Antonia Hirsch, Intravert (2014). Photo by Dennis Ha.

No Linguistic Content is an exhibition of new work by Antonia Hirsch (Vancouver/Berlin), Gabriel Mindel-Saloman (Vancouver) and Luke Munn (Berlin) that responds to contemporary forms of surveillance, considering how design can work to counteract an excessively coded city.

George Orwell’s novel 1984 has often been cited in reference to authoritarian regimes and state control. Through a dystopian narrative, the main character, Winston, works for the “Ministry of Truth” to rewrite history in support of the ruling parties modus operandi. The historical revisionism in 1984 reflects the means by which propaganda acts as an art of the state, where social codes and conventions are determined or imposed through tactics of persuasion.

Today, Orwell’s tropes of societal control and surveillance are clearly visible in the architecture and design of urban space, yet the surveillance and control of space is no longer limited to monitoring systems of CCTV, an all-seeing eye, ‘the gaze’, but has also come to be determined through sensory apprehension technological devices – a system of deterrents. For example the “ultra-sonic youth crowd dispersal system” called the Mosquito, commonly used in public or semi-public infrastructure such as malls and storefronts and the popular LRAD (long range acoustic device), capable of producing a ‘beam of sound’ for protest control. No Linguistic Content brings together artists who have proposed a means to mitigate ever-present forms of surveillance and urban control, allowing for the emergence of extra-linguisitic subjectivities.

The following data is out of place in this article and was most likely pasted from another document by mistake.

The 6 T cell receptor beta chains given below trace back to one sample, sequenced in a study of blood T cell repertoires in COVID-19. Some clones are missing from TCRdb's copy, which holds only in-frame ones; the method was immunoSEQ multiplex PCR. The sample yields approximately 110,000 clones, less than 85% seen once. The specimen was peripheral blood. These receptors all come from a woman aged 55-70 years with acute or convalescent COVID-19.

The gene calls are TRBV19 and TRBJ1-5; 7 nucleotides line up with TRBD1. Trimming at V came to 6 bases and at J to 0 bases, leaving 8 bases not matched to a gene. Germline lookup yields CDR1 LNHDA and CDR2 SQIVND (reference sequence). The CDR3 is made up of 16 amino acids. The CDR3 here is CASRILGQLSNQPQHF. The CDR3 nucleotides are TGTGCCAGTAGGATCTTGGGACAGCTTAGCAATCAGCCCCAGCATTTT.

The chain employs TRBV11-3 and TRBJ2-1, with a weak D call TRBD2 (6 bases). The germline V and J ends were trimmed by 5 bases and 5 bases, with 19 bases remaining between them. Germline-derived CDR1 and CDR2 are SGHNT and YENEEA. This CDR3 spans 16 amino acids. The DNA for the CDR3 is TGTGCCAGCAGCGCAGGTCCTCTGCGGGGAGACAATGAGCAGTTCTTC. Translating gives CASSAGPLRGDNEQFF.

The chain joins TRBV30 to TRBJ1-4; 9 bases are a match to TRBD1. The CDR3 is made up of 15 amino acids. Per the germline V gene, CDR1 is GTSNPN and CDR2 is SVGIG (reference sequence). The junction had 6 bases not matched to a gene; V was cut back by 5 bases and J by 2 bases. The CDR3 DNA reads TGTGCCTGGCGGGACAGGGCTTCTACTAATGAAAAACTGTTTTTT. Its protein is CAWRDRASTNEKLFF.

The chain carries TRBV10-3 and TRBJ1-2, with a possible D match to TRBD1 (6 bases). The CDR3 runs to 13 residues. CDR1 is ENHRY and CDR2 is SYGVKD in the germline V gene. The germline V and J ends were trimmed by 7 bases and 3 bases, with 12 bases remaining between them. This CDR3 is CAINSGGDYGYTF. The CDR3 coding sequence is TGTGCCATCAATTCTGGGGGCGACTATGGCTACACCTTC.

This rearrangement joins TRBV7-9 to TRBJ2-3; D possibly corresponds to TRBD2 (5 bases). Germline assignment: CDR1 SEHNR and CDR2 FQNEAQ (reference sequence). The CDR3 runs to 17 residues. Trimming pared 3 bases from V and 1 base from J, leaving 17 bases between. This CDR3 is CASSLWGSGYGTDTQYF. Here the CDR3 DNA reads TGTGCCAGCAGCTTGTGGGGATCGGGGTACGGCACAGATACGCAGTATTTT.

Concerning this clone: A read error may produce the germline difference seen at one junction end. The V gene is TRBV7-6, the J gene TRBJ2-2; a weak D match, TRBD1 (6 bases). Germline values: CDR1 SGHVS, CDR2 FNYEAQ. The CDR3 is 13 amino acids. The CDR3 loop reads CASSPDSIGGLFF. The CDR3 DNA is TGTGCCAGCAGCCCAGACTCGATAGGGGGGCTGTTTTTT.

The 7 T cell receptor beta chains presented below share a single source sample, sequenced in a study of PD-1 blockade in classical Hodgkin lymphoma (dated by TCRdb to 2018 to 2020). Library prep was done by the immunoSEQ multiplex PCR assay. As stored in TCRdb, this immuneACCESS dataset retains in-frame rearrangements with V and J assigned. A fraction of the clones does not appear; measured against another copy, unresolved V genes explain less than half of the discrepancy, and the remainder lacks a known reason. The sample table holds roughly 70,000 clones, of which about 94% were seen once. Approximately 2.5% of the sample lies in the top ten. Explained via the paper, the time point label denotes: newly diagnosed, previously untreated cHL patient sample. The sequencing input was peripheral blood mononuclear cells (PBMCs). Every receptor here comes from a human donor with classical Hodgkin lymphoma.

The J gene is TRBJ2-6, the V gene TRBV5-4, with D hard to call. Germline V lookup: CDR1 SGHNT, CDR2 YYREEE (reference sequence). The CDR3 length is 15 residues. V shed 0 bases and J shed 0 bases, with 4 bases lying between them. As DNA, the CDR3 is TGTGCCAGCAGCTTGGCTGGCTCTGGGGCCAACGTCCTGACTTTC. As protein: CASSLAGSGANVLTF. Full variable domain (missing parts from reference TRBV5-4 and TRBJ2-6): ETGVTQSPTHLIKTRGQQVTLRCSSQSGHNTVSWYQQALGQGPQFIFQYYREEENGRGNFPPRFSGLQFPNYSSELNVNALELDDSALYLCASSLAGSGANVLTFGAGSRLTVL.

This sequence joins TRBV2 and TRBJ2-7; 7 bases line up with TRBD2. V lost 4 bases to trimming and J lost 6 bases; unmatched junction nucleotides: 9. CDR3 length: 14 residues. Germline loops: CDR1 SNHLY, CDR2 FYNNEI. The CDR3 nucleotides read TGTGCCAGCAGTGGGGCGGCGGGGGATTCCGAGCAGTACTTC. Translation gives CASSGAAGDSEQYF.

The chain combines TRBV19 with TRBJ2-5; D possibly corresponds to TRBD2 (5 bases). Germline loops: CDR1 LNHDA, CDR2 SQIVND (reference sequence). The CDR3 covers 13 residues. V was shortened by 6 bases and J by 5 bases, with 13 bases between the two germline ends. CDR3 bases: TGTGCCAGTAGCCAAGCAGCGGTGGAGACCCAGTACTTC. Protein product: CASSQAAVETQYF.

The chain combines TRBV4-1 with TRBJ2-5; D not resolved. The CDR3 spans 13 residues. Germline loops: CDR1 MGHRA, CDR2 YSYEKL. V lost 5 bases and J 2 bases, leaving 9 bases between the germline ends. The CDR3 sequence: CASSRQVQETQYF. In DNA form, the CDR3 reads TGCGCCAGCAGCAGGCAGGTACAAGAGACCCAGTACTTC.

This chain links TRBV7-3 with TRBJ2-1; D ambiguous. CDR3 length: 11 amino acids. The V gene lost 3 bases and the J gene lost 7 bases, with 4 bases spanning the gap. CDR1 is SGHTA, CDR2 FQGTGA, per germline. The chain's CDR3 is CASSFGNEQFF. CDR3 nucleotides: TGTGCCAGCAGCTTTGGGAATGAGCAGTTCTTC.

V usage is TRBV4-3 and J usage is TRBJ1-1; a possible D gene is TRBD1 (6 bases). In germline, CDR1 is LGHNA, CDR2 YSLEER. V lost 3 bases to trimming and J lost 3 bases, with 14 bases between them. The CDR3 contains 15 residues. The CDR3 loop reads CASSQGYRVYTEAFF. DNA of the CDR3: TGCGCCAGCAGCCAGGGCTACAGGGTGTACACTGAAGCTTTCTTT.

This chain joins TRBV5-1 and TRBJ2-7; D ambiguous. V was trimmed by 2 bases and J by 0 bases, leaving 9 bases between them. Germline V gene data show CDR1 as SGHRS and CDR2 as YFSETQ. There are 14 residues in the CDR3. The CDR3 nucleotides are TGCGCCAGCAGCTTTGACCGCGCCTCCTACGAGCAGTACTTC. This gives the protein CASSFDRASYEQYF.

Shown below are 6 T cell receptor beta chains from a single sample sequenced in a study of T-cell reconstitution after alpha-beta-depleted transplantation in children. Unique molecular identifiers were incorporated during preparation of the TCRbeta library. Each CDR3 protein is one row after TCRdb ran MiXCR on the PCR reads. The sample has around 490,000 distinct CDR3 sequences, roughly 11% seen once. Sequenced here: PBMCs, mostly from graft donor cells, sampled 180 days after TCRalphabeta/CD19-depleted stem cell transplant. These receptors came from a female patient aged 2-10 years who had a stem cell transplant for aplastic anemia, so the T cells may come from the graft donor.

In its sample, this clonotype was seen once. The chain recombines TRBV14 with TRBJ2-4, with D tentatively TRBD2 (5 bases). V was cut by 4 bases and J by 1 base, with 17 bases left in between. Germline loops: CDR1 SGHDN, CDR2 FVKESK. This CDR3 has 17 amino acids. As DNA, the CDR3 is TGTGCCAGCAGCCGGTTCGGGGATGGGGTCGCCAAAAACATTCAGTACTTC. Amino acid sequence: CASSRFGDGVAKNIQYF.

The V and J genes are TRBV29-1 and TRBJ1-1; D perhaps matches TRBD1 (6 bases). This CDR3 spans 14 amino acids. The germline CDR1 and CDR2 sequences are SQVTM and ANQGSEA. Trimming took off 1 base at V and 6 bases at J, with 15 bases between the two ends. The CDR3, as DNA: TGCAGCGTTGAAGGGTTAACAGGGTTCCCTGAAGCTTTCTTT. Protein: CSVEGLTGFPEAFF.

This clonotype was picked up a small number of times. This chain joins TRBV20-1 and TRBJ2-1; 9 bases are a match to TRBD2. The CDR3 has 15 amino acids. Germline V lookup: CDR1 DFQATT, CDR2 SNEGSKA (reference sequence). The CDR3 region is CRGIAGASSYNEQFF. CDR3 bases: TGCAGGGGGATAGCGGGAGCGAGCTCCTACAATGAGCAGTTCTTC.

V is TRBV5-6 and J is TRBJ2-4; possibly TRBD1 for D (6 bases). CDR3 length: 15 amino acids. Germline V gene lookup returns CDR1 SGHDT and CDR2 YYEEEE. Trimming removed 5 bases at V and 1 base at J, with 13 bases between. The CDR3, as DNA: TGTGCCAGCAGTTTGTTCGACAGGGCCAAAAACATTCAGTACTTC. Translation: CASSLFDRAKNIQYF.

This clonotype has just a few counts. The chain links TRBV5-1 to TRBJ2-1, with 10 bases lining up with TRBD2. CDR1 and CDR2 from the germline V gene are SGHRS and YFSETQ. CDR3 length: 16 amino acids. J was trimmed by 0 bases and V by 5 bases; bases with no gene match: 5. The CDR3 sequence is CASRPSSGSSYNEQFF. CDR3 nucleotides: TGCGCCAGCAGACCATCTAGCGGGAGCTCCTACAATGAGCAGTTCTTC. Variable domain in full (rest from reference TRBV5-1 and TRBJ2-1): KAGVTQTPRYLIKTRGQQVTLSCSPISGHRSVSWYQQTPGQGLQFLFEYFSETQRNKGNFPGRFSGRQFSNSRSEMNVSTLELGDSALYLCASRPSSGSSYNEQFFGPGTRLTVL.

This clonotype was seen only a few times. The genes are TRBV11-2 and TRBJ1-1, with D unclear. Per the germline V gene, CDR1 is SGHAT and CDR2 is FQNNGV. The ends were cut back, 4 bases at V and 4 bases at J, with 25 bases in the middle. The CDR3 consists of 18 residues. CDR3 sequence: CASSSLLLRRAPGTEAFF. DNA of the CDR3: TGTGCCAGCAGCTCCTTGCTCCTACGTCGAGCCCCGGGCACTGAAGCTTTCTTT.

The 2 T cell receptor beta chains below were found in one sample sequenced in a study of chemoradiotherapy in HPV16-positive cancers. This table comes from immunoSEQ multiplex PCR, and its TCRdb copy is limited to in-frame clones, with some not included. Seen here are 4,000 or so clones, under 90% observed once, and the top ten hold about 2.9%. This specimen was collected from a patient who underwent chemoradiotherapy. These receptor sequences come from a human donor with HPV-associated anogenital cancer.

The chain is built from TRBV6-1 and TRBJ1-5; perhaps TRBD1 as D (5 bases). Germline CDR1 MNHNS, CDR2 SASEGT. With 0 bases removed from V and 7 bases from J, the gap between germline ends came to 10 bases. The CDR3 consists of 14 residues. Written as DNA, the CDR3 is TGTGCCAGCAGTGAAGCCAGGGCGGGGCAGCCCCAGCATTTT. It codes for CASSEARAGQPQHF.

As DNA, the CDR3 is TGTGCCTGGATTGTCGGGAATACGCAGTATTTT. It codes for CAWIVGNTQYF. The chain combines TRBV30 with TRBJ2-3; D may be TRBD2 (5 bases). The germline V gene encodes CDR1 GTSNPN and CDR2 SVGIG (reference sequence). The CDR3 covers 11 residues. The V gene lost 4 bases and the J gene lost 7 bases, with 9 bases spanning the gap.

Hirsch’s work contemplates hierarchies of power implemented through visual regimes. Her project, specifically developed for 221A, rehearses the mirrored surface—and in particular the one-way mirror—in a heterogeneous configuration, touching on the dynamics of interiority and exteriority, private and public space, narcissism and empathy, and inclusion and exclusion. Often deployed to ameliorate the appearance of what is otherwise deemed contemptible, the shiny, reflective window treatment greeting 221A’s visitors is commonly associated with seedy stores and clinics that occupy many of the centre’s neighbouring streets.

Salomon is a sound artist that creates works that rethink the comprehension of sound and it’s disruptive capacity. Saloman’s work in this exhibition takes the idea of sensorial experience as another way to negotiate space, not just privileging the visual senses. Salomon moves away from the idea that acts of surveillance are defined by ‘the gaze’, exploring other sensory ways to consider how our movements can be predetermined and controlled.

Munn has created three works to be included in No Linguistic Content that reflects his wider practice and research of the intersection between technology, design and the body. Sent Mail Sheet is a screen print banner (1mx3m) that was developed out of mined data from 8 years worth of emails, generating an image of life patterns and productivity investigating the concept of big data becoming materially intimate. Booster Bag is based on the “booster bag”, a commonly used anti-detection theft tool that blocks radio frequencies from security detectors when exiting retail stores with stolen goods. Munn’s version instead blocks invisible topographies such as electromagnetic fields produced by wireless communications that increasingly define public and private space.

*The name of the show is taken from a typeface that was designed by artist Sang Mun. The typeface has the ability to defy NSA digital surveillance systems. ‘ZXX’ is a library of congress classification code that stands for ‘no linguistic content; not applicable’. Texts and publications are allocated this code if the content is not able to be classified or determined by subject matter or other significant points of reference, falling into these interstices and defy classification.